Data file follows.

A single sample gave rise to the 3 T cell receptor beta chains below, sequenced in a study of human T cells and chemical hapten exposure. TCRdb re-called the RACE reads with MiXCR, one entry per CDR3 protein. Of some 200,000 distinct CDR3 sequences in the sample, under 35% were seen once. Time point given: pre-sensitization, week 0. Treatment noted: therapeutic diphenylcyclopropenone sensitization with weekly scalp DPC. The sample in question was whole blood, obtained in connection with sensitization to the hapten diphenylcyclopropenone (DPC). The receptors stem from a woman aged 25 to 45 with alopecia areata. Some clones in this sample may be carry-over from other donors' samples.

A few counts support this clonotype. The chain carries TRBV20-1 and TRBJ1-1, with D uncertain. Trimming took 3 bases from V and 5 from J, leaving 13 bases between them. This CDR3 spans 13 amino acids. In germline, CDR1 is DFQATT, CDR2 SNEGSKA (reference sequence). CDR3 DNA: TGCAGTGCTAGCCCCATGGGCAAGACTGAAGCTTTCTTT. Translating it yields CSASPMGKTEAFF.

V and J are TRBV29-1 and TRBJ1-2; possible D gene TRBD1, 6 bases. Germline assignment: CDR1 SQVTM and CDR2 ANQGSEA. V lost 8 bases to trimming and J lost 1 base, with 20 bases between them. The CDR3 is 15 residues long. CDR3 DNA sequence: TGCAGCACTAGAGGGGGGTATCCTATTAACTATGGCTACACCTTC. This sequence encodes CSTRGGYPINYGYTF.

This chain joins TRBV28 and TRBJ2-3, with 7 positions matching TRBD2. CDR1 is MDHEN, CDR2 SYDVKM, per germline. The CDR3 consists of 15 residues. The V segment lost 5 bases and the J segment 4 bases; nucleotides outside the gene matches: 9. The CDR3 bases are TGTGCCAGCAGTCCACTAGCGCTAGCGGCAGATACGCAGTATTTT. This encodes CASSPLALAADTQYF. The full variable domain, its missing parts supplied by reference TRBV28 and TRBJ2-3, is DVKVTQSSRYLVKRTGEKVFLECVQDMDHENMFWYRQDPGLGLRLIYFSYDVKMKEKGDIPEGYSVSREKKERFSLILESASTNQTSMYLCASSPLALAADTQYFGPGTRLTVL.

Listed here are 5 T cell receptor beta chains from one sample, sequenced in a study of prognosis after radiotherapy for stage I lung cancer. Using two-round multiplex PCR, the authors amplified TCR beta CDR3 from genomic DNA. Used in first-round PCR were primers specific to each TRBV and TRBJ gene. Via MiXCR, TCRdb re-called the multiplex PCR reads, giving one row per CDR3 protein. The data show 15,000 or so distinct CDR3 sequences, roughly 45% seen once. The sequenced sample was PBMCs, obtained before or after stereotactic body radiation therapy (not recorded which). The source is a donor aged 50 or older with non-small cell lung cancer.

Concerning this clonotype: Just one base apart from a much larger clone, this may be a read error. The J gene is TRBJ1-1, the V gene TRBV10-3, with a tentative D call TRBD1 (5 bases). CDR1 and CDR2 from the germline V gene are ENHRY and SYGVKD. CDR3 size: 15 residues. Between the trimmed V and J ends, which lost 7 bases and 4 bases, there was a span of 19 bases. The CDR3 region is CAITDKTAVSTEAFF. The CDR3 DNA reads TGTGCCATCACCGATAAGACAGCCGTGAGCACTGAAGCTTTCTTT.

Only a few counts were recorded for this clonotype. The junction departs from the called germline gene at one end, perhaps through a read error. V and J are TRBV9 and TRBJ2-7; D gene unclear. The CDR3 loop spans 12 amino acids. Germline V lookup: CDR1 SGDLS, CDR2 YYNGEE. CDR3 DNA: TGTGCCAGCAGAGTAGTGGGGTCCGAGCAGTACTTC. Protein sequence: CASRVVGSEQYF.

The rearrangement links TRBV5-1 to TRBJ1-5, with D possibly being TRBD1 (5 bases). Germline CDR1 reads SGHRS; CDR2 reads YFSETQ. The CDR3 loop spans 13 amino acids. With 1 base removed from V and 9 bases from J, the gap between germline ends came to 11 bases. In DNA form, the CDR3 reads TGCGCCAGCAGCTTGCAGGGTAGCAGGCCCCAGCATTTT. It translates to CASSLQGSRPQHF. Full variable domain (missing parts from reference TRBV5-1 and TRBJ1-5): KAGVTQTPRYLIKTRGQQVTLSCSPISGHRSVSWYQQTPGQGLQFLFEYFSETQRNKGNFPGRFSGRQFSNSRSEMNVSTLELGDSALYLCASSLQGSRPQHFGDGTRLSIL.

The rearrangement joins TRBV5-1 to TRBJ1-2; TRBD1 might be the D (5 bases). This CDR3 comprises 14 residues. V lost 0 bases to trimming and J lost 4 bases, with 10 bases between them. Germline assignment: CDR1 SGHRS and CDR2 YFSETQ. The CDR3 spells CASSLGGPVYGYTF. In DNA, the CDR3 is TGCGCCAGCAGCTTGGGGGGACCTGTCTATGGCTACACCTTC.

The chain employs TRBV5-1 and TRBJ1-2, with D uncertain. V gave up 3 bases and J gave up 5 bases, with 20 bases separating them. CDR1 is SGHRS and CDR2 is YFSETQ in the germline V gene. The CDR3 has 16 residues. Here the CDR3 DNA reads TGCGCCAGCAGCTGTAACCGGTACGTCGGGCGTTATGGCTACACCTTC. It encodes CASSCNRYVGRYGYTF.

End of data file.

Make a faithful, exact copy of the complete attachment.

A single sample gave rise to the 3 T cell receptor beta chains below, sequenced in a study of human T cells and chemical hapten exposure. TCRdb re-called the RACE reads with MiXCR, one entry per CDR3 protein. Of some 200,000 distinct CDR3 sequences in the sample, under 35% were seen once. Time point given: pre-sensitization, week 0. Treatment noted: therapeutic diphenylcyclopropenone sensitization with weekly scalp DPC. The sample in question was whole blood, obtained in connection with sensitization to the hapten diphenylcyclopropenone (DPC). The receptors stem from a woman aged 25 to 45 with alopecia areata. Some clones in this sample may be carry-over from other donors' samples.

A few counts support this clonotype. The chain carries TRBV20-1 and TRBJ1-1, with D uncertain. Trimming took 3 bases from V and 5 from J, leaving 13 bases between them. This CDR3 spans 13 amino acids. In germline, CDR1 is DFQATT, CDR2 SNEGSKA (reference sequence). CDR3 DNA: TGCAGTGCTAGCCCCATGGGCAAGACTGAAGCTTTCTTT. Translating it yields CSASPMGKTEAFF.

V and J are TRBV29-1 and TRBJ1-2; possible D gene TRBD1, 6 bases. Germline assignment: CDR1 SQVTM and CDR2 ANQGSEA. V lost 8 bases to trimming and J lost 1 base, with 20 bases between them. The CDR3 is 15 residues long. CDR3 DNA sequence: TGCAGCACTAGAGGGGGGTATCCTATTAACTATGGCTACACCTTC. This sequence encodes CSTRGGYPINYGYTF.

This chain joins TRBV28 and TRBJ2-3, with 7 positions matching TRBD2. CDR1 is MDHEN, CDR2 SYDVKM, per germline. The CDR3 consists of 15 residues. The V segment lost 5 bases and the J segment 4 bases; nucleotides outside the gene matches: 9. The CDR3 bases are TGTGCCAGCAGTCCACTAGCGCTAGCGGCAGATACGCAGTATTTT. This encodes CASSPLALAADTQYF. The full variable domain, its missing parts supplied by reference TRBV28 and TRBJ2-3, is DVKVTQSSRYLVKRTGEKVFLECVQDMDHENMFWYRQDPGLGLRLIYFSYDVKMKEKGDIPEGYSVSREKKERFSLILESASTNQTSMYLCASSPLALAADTQYFGPGTRLTVL.

Listed here are 5 T cell receptor beta chains from one sample, sequenced in a study of prognosis after radiotherapy for stage I lung cancer. Using two-round multiplex PCR, the authors amplified TCR beta CDR3 from genomic DNA. Used in first-round PCR were primers specific to each TRBV and TRBJ gene. Via MiXCR, TCRdb re-called the multiplex PCR reads, giving one row per CDR3 protein. The data show 15,000 or so distinct CDR3 sequences, roughly 45% seen once. The sequenced sample was PBMCs, obtained before or after stereotactic body radiation therapy (not recorded which). The source is a donor aged 50 or older with non-small cell lung cancer.

Concerning this clonotype: Just one base apart from a much larger clone, this may be a read error. The J gene is TRBJ1-1, the V gene TRBV10-3, with a tentative D call TRBD1 (5 bases). CDR1 and CDR2 from the germline V gene are ENHRY and SYGVKD. CDR3 size: 15 residues. Between the trimmed V and J ends, which lost 7 bases and 4 bases, there was a span of 19 bases. The CDR3 region is CAITDKTAVSTEAFF. The CDR3 DNA reads TGTGCCATCACCGATAAGACAGCCGTGAGCACTGAAGCTTTCTTT.

Only a few counts were recorded for this clonotype. The junction departs from the called germline gene at one end, perhaps through a read error. V and J are TRBV9 and TRBJ2-7; D gene unclear. The CDR3 loop spans 12 amino acids. Germline V lookup: CDR1 SGDLS, CDR2 YYNGEE. CDR3 DNA: TGTGCCAGCAGAGTAGTGGGGTCCGAGCAGTACTTC. Protein sequence: CASRVVGSEQYF.

The rearrangement links TRBV5-1 to TRBJ1-5, with D possibly being TRBD1 (5 bases). Germline CDR1 reads SGHRS; CDR2 reads YFSETQ. The CDR3 loop spans 13 amino acids. With 1 base removed from V and 9 bases from J, the gap between germline ends came to 11 bases. In DNA form, the CDR3 reads TGCGCCAGCAGCTTGCAGGGTAGCAGGCCCCAGCATTTT. It translates to CASSLQGSRPQHF. Full variable domain (missing parts from reference TRBV5-1 and TRBJ1-5): KAGVTQTPRYLIKTRGQQVTLSCSPISGHRSVSWYQQTPGQGLQFLFEYFSETQRNKGNFPGRFSGRQFSNSRSEMNVSTLELGDSALYLCASSLQGSRPQHFGDGTRLSIL.

The rearrangement joins TRBV5-1 to TRBJ1-2; TRBD1 might be the D (5 bases). This CDR3 comprises 14 residues. V lost 0 bases to trimming and J lost 4 bases, with 10 bases between them. Germline assignment: CDR1 SGHRS and CDR2 YFSETQ. The CDR3 spells CASSLGGPVYGYTF. In DNA, the CDR3 is TGCGCCAGCAGCTTGGGGGGACCTGTCTATGGCTACACCTTC.

The chain employs TRBV5-1 and TRBJ1-2, with D uncertain. V gave up 3 bases and J gave up 5 bases, with 20 bases separating them. CDR1 is SGHRS and CDR2 is YFSETQ in the germline V gene. The CDR3 has 16 residues. Here the CDR3 DNA reads TGCGCCAGCAGCTGTAACCGGTACGTCGGGCGTTATGGCTACACCTTC. It encodes CASSCNRYVGRYGYTF.